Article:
Perhaps these enhanced versions are not for hearing every time, but they certainly serve well as an adjunct to the Avison Ensemble or if you have an earlier collection such as those directed by Trevor Pinnock (DG Archiv 4749072, 2 mid-price CDs), Roy Goodman (Hyperion 2-for-1 CDD22011), Nicholas McGegan (Harmonia Mundi – review*: now download only) or Chiara Banchini (Harmonia Mundi Gold HMG501406/7, 2 lower-mid-price CDs; also Nos. 5-8, 11-12 on 2971407, download from eclassical.com). If you are just looking for a selection – six concertos out of the twelve, including the best-known, No.8 – the Banchini download could be just what you want.

* I see that, very stupidly, I referred to Trevor Pinnock as Simon Preston in that review.

The statement in the Tactus booklet (P) 2006 is somewhat misleading; I understand that the recordings were made in the 1990s – there’s certainly a review of them dating from 1999. Only this second volume is available online – the CD containing Nos.1-6, which I haven’t heard, is on TC650307; all twelve concerti have recently been reissued as a mid-price 2-CD set, TB650391.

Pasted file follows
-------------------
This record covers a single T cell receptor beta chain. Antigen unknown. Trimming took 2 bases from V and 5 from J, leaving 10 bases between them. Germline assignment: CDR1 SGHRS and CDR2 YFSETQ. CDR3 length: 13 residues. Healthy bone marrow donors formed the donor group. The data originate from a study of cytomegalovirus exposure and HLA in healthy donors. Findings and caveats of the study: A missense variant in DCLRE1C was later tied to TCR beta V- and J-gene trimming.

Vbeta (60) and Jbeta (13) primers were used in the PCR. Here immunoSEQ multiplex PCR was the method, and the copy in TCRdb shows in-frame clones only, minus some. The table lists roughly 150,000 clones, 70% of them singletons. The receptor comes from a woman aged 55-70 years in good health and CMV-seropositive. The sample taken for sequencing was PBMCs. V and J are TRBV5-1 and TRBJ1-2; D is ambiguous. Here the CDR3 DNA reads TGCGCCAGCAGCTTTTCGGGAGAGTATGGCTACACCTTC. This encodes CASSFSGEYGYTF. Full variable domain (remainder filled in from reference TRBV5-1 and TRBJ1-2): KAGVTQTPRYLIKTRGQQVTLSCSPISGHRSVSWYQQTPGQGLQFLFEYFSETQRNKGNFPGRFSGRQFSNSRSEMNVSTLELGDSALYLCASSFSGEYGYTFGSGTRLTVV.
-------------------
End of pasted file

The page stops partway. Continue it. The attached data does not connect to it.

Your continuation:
I listened to both the mp3 and 16-bit lossless recordings, the latter equal to the CD sound and both are good enough that there need be no hesitation on that score. So that’s it: the Avison Ensemble or one of the earlier recordings that I’ve mentioned, if you already have one of them, for everyday listening, with the Tactus recording for occasional twopenny-coloured occasions. QED.

Except that the new complete recording also requires attention, from Gli Incogniti directed from the violin by Amandine Beyer on Zig-Zag Territoires ZZT327 (2 mid-price CDs for around £18.50). In addition to the twelve Op.6 concertos – rather short value on two CDs on their own – the Zig-Zag set adds a Sinfonia in d minor and a 4-part Sonata, both works without opus numbers that sit well with the Concerti Grossi.